Kendrick Lamar has become such a big deal over the past year or so that any name associated with his automatically gets props. SZA is a young, up-and-coming artist from New Jersey and she recently signed to Kendrick’s label TDE (Top Dawg Entertainment). To say that this girl is "dope" or "talented" would be a gross understatement. She is a breath of fresh air in a pop culture universe that generally encourages women to be either half-naked and talented, or fully-naked and talentless before they start getting recognition. From what we’ve seen and heard of SZA she is a true musician, with her own unique style that she has held onto thus far (and she is neither half-naked or fully-naked). If she must be compared to anyone, she could be aligned with someone like Solange, and she’s got a voice reminiscent of Tweet (remember "Call Me"?) There’s even a little Corinne Bailey Rae in there too, and folks have even been comparing her to the great Frank Ocean.
Check out her latest video below for "Teen Spirit," which premiered on Vogue last month. And get to experience more of her music HERE. With the right backing — and maybe a feature or two from her label mate Kendrick — we’re hoping that SZA is the next big thing.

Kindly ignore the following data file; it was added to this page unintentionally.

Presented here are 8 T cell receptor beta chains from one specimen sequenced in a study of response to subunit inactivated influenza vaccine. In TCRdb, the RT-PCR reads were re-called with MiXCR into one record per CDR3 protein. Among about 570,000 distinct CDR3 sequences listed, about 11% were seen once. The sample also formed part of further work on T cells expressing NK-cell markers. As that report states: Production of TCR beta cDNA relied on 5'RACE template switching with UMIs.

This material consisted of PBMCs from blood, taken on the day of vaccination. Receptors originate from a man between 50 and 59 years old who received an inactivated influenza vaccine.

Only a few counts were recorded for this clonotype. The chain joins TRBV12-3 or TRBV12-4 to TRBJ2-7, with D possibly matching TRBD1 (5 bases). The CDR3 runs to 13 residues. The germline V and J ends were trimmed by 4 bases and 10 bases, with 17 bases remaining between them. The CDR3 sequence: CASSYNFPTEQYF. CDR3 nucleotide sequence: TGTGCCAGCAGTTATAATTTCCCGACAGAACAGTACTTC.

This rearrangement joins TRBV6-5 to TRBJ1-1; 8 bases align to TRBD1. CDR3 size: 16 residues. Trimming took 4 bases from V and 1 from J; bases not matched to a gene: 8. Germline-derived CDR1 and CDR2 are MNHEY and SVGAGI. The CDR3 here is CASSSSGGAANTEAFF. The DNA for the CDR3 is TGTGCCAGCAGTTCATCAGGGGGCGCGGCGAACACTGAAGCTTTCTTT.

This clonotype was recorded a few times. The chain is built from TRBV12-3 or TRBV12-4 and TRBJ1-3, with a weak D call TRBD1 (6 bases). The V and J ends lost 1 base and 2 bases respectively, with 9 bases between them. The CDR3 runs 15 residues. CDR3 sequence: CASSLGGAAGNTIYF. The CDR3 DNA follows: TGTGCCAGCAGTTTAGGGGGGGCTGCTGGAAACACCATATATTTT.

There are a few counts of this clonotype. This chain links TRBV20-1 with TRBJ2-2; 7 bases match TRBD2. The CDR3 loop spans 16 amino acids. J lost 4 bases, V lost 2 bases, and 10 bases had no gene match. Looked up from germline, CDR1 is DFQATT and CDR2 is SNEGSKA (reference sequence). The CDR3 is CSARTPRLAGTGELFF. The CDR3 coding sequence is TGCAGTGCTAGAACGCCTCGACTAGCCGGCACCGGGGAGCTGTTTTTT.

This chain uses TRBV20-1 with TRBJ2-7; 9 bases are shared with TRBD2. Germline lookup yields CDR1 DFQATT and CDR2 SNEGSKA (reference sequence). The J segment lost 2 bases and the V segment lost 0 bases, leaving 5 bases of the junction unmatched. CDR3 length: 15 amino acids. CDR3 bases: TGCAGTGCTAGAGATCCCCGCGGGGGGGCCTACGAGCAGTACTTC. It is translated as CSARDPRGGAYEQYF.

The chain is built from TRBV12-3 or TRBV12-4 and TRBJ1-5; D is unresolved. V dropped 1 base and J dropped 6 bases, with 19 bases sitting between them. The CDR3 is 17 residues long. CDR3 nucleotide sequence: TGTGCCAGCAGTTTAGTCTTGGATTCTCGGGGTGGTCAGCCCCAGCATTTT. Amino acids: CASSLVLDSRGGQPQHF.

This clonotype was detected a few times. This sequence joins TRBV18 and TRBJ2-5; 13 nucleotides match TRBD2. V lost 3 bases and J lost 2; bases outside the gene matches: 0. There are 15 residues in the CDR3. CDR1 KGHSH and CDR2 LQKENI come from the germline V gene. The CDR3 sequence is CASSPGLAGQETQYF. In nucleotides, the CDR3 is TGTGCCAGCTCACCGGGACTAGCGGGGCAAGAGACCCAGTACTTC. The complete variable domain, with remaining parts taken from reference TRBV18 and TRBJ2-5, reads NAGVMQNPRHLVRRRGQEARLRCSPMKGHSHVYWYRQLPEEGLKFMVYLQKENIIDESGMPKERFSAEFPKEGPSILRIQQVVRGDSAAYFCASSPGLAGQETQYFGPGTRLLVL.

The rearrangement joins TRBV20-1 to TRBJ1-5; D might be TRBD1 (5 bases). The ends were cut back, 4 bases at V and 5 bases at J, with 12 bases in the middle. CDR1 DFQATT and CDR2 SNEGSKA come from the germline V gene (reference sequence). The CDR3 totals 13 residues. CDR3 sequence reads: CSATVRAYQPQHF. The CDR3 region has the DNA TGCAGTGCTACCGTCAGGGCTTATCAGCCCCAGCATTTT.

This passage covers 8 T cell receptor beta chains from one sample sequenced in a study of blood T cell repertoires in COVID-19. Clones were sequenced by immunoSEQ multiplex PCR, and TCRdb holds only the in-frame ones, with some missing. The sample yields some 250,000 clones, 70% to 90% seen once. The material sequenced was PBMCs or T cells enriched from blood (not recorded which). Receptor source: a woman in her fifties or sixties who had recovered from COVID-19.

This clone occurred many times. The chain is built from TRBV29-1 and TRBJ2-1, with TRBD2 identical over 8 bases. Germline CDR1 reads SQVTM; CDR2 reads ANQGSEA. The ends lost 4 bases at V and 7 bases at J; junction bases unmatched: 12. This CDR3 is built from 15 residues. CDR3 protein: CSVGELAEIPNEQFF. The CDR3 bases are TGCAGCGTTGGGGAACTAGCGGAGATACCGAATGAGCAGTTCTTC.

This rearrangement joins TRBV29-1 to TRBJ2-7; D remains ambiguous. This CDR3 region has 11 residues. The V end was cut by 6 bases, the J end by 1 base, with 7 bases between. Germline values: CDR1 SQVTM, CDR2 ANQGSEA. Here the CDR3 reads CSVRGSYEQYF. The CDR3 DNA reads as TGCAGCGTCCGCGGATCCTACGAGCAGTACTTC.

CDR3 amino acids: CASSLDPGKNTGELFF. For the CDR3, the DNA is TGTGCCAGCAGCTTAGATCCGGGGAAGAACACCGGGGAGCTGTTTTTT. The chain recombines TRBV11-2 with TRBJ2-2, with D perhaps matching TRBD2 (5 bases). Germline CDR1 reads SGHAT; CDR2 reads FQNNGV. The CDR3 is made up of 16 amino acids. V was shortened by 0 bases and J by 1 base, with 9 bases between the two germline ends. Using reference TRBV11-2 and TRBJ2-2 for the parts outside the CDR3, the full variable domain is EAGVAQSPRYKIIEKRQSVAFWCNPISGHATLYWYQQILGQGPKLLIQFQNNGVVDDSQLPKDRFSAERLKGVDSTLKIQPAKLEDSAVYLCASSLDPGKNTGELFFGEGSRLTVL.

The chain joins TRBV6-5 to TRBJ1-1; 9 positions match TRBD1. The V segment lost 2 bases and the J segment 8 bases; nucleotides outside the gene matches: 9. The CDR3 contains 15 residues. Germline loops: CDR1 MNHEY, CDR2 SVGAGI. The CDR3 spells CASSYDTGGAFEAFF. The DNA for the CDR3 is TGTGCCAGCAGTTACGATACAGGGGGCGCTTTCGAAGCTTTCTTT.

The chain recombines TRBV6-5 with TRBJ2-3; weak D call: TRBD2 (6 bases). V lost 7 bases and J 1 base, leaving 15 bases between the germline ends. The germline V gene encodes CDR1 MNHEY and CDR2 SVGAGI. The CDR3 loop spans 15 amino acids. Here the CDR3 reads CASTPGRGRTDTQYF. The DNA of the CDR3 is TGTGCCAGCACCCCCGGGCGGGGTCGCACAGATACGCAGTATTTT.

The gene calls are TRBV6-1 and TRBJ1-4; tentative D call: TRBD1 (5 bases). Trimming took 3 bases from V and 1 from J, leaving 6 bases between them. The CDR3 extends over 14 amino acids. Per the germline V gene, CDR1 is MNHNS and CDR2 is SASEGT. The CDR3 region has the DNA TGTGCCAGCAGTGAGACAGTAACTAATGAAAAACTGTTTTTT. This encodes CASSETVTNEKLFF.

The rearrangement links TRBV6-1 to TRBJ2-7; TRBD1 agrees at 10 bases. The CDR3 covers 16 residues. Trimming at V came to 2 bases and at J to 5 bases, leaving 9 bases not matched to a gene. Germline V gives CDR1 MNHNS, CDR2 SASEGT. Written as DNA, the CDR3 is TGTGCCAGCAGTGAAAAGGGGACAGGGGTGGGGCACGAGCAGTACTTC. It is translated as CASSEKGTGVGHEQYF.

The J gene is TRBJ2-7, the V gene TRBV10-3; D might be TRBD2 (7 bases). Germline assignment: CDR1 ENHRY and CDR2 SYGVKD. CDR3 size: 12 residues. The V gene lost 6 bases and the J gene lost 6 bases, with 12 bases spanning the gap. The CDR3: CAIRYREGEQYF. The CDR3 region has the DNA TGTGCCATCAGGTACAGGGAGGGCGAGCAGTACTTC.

Getty/Roger KisbyInitially scheduled for release as far back as 2010, Sky Ferreira's debut album had been delayed so many times that it had almost taken on mythical status. Launched by her label as the next Britney, her electro pop-inspired first attempt instead dribbled out as an E.P. Despite releasing one of the finest singles of last year, "Everything Is Embarrassing," her second genre-hopping stab suffered the same fate. And even though her belated full-length first studio effort, Night Time, My Time finally hit iTunes last week, it still remains unavailable anywhere else.Thankfully for the 21-year-old, its twelve tracks prove that all the years of being stuck in development hell haven't been for nothing, even if the majority are likely to baffle the few who previously bought into her hipster-pop sound.Indeed, you have to wonder what the team who wanted to mould her into the next teen-pop starlet would make of "Omanko," a scuzzy slice of synth-punk named after a Japanese slang word for female genitalia, and the title track, a brilliantly creepy David Lynch-esque wave of ghostly vocals and doom-laden drones which opens with the line, "I'm useless and I know it."But that's not to say that Ferreira has entirely abandoned her pop sensibilities. "I Blame Myself" is an impressively self-aware piece of bubblegum electro which accepts that her career may have been hindered because of her sometimes questionable extra-curricular behavior. Lead single "You're Not The One" is a hook-laden gothic number which recalls The Cure at their 80s commercial peak, while "24 Hours" and "Love In Stereo" are the kind of swoonsome new wave numbers you'd expect to hear over the closing credits of a John Hughes Brat Pack movie.Following her party girl persona, string of modelling contracts and recent drugs bust, Ferreira was in danger of becoming more renowned for her lifestyle than her music. However, Night Time, My Time proves at last that there's some substance to her style.